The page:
and task switching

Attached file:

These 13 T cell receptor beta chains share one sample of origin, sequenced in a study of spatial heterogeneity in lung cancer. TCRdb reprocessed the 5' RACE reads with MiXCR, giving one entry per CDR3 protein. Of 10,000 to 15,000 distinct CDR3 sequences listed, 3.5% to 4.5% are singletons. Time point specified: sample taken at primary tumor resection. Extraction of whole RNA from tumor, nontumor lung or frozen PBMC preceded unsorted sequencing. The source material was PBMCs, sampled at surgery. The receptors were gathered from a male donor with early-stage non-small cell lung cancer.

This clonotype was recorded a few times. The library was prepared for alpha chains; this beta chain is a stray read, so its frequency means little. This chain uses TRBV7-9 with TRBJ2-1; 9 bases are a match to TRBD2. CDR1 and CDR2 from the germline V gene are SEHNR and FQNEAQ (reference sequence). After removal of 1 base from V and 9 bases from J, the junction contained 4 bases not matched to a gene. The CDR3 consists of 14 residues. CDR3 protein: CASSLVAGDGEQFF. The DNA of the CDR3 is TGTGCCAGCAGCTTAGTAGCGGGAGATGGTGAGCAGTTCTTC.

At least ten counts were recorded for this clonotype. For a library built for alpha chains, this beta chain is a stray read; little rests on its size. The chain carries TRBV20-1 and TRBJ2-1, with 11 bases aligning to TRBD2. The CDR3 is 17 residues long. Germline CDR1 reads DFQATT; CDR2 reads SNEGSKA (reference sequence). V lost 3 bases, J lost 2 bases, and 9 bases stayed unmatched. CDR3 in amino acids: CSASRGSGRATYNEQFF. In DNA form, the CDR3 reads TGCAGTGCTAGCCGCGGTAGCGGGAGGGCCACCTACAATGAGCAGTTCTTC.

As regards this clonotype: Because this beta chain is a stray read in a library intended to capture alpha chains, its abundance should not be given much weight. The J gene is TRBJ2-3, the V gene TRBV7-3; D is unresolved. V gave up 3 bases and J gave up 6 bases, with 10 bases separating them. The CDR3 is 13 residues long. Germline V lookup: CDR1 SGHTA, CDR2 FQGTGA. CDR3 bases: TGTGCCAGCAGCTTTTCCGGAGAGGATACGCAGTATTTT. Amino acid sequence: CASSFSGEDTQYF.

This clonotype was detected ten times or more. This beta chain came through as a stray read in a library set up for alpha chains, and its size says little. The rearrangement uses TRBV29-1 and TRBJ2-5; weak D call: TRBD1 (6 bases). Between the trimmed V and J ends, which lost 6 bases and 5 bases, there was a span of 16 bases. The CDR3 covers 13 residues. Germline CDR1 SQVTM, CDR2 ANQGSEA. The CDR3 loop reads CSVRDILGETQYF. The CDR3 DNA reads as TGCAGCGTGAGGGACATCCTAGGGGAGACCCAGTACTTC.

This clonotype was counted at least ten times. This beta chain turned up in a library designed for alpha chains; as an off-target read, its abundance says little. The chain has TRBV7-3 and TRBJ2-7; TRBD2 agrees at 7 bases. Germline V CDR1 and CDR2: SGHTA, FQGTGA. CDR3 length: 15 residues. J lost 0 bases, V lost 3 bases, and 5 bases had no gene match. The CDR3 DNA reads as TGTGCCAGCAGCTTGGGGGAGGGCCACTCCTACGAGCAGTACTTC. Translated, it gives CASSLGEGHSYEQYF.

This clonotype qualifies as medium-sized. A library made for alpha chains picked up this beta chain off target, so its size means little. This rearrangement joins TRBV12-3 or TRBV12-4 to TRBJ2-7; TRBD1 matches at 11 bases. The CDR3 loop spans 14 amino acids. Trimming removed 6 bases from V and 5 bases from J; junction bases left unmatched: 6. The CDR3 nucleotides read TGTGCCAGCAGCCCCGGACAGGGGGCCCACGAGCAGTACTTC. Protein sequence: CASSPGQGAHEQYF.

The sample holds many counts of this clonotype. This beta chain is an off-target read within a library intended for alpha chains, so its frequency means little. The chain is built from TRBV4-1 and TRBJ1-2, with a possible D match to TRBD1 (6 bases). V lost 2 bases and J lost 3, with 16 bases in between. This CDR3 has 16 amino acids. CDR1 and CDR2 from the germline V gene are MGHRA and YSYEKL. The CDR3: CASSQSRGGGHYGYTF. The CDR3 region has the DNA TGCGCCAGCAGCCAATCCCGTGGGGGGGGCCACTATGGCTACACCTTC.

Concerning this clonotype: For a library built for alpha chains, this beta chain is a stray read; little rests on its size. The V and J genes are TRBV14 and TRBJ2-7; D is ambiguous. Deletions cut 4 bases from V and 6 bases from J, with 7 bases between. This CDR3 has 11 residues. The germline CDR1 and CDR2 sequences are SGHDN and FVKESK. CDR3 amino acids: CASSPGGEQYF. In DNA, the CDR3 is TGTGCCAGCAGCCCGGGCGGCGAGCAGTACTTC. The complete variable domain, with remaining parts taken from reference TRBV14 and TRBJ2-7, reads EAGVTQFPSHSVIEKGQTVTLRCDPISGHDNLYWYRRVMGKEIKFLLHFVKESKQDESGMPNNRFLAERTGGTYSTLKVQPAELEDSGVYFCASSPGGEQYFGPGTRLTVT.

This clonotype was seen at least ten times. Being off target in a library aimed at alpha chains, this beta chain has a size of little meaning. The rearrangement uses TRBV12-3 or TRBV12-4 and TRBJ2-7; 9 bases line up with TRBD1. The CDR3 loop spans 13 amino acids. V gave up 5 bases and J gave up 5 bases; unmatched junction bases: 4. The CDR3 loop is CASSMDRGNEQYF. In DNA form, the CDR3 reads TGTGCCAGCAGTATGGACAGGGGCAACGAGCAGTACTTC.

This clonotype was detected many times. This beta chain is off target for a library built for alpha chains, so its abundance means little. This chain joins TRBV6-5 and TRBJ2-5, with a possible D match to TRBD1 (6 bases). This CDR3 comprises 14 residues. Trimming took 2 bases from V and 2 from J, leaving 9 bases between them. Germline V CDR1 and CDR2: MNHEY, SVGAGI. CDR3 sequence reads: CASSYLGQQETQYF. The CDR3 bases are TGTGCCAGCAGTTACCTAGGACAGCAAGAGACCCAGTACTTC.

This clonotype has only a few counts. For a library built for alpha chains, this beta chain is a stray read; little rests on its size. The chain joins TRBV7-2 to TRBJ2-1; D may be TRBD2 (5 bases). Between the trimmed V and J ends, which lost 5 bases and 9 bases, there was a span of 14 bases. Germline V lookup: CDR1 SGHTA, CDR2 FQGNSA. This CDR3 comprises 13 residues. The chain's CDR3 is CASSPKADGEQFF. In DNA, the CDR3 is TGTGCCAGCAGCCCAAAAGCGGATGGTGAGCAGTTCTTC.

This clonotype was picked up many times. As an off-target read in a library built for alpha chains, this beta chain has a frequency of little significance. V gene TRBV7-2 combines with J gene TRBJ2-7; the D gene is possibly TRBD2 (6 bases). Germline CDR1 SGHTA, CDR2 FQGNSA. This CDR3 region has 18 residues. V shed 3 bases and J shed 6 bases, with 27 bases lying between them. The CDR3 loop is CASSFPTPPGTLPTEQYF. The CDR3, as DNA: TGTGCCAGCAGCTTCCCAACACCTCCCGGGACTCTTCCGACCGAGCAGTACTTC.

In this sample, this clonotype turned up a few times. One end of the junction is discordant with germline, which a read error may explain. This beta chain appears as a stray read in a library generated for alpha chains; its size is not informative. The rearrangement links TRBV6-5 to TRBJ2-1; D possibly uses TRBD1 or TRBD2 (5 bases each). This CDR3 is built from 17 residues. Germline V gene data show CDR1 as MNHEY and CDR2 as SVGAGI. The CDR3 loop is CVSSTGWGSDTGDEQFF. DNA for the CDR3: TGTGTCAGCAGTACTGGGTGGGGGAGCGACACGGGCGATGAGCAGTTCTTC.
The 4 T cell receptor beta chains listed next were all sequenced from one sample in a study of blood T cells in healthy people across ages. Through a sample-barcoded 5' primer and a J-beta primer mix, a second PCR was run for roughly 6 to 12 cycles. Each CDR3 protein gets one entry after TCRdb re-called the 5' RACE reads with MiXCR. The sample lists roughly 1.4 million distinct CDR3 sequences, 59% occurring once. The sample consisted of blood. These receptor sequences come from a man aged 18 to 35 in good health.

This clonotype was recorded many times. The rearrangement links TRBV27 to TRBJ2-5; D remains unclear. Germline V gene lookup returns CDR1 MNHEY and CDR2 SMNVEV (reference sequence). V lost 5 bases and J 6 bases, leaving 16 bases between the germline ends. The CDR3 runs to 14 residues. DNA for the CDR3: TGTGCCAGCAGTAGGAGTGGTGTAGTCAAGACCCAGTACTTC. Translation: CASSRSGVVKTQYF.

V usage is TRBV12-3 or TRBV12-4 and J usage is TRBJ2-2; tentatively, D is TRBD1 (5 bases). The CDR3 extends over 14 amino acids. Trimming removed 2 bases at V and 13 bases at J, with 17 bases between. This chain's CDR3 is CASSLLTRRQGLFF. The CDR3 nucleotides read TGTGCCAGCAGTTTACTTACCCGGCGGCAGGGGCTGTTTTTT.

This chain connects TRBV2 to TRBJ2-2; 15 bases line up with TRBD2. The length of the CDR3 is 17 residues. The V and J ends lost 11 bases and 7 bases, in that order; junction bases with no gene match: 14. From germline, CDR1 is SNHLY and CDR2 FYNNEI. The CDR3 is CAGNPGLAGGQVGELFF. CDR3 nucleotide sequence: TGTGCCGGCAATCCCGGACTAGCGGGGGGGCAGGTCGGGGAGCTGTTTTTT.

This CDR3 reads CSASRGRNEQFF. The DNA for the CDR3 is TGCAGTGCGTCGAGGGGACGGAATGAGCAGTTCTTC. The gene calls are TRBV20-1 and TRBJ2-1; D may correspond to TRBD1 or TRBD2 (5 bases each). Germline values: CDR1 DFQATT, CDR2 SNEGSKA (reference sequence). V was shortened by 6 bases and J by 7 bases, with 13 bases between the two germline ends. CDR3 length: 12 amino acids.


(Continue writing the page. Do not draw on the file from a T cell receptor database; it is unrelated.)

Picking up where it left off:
Predictions concerning development, interrelations, and possible independence of working memory, inhibition, and cognitive flexibility were tested in 325 participants (roughly 30 per age from 4 to 13 years and young adults; 50% female). All were tested on the same computerized battery, designed to manipulate memory and inhibition independently and together, in steady state (single-task blocks) and during task-switching, and to be appropriate over the lifespan and for neuroimaging (fMRI). This is one of the first studies, in children or adults, to explore: (a) how memory requirements interact with spatial compatibility and (b) spatial incompatibility effects both with stimulus-specific rules (Simon task) and with higher-level, conceptual rules. Even the youngest children could hold information in mind, inhibit a dominant response, and combine those as long as the inhibition required was steady-state and the rules remained constant. Cognitive flexibility (switching between rules), even with memory demands minimized, showed a longer developmental progression, with 13-year-olds still not at adult levels. Effects elicited only in Mixed blocks with adults were found in young children even in single-task blocks; while young children could exercise inhibition in steady state it exacted a cost not seen in adults, who (unlike young children) seemed to re-set their default response when inhibition of the same tendency was required throughout a block. The costs associated with manipulations of inhibition were greater in young children while the costs associated with increasing memory demands were greater in adults. Effects seen only in RT in adults were seen primarily in accuracy in young children. Adults slowed down on difficult trials to preserve accuracy; but the youngest children were impulsive; their RT remained more constant but at an accuracy cost on difficult trials. Contrary to our predictions of independence between memory and inhibition, when matched for difficulty RT correlations between these were as high as 0.8, although accuracy correlations were less than half that. Spatial incompatibility effects and global and local switch costs were evident in children and adults, differing only in size. Other effects (e.g., asymmetric switch costs and the interaction of switching rules and switching response-sites) differed fundamentally over age.